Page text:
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Data Management Summit: Arguing the Case for Reference Data Utilities

Reference data utilities offer financial firms cost effective and flexible data management, improved data quality and the potential to standardise enterprise data. Arguing the case for data utilities as the only way forward for data management, Adam Cottingham, vice president of data management services at SmartStream, detailed their benefits in a keynote presentation at last week’s A-Team Group Data Management Summit.

Setting out the need for a new approach to data management, Cottingham described the large and complex nature of today’s data environments, the problem of data errors being propagated throughout a firm, the high cost of fixing data errors and the attribution of 50% of trade breaks to poor data quality. These problems, coupled to the fact that many firms are carrying out the same operations on the same reference data, suggest, Cottingham said, the need to move towards data utilities that not only ease the problems, but also support the regulatory burden, deliver cost reductions, improve operational control and standardise enterprise data.

The business case for data utilities includes efficient delivery of data management in a cost effective way, a focus on processing data from agnostic sources, and provision of improved data quality. Cottingham explained: “The parameters of a data management business case show that utilities can do more for a firm than just direct data processing at a reduced cost. The utility approach can also improve data operations, provide downstream remediation and support risk and financial reporting.”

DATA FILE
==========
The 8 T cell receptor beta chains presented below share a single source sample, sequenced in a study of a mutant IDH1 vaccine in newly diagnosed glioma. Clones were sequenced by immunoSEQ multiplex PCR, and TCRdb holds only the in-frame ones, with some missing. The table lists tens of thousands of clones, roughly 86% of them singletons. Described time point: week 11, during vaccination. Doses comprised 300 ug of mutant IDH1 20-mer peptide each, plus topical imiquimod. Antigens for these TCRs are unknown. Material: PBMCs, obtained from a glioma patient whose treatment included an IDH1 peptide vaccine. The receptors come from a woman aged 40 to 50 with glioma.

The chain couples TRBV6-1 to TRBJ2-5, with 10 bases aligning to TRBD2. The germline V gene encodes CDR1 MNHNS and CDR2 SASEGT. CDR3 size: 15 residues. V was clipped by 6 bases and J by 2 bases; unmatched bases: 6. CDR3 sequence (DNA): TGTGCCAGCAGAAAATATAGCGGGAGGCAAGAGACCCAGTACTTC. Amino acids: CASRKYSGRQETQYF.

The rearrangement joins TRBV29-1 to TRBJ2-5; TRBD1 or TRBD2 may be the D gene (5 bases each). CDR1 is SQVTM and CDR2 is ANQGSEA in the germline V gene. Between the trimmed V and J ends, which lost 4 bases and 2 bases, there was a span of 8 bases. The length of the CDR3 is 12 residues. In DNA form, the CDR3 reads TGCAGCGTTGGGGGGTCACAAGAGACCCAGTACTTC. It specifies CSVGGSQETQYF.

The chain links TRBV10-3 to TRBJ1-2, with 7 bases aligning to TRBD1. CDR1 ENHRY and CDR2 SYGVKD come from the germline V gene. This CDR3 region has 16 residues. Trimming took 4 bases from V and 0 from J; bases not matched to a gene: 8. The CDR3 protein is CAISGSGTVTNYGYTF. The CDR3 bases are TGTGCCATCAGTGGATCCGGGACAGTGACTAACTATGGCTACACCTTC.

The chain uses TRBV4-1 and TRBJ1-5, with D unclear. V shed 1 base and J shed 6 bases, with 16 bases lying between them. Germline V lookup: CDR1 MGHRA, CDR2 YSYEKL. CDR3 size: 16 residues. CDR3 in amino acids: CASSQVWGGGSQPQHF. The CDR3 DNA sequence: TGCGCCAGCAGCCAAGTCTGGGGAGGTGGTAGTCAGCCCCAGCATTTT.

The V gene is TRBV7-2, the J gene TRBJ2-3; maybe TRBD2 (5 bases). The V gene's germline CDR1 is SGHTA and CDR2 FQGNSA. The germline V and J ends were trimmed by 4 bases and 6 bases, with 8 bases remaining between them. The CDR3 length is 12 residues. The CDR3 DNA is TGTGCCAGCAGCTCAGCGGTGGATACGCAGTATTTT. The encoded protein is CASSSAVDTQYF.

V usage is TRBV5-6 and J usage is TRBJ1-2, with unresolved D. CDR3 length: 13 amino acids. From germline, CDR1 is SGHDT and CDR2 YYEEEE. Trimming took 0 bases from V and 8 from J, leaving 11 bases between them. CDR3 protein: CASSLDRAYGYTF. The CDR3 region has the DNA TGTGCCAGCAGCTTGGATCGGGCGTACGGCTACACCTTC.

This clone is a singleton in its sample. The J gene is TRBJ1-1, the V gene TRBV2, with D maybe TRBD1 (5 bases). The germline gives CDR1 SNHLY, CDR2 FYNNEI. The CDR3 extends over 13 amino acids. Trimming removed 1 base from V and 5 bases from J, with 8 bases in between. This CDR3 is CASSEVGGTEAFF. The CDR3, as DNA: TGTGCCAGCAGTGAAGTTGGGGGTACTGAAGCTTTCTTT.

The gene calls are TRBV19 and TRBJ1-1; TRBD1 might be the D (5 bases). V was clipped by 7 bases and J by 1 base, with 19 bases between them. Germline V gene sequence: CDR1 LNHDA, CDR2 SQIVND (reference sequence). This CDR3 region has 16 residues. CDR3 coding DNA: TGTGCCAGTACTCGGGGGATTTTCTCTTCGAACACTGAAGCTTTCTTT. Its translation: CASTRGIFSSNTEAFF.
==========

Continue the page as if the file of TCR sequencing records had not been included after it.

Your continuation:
Cottingham went on to describe principles of effective data management that can be encapsulated in reference data utilities. These include recognition of data as a corporate asset, data standardisation upstream, promotion of a common data definition, provision of business links and controls, multiple orientations on a single view of the truth and, last but not least, the ability to trace data changes.

Turning to data governance, Cottingham noted the need to cover the complete data management landscape and make data changes in line with market events such as corporate actions. Detailing the importance of flexibility and standardisation in the development and use of reference data utilities, he concluded: “It should be relatively easy to move towards a data utility approach to data management as utilities provide data standardisation and flexibility, giving users the data they want and the ability to slice and dice it to meet their needs. Utilities also build best practice, continually improve data quality and accelerate data delivery. For heavy data users, mutualised reference data services provide significant potential and the opportunity to move towards industrialising data processing.”

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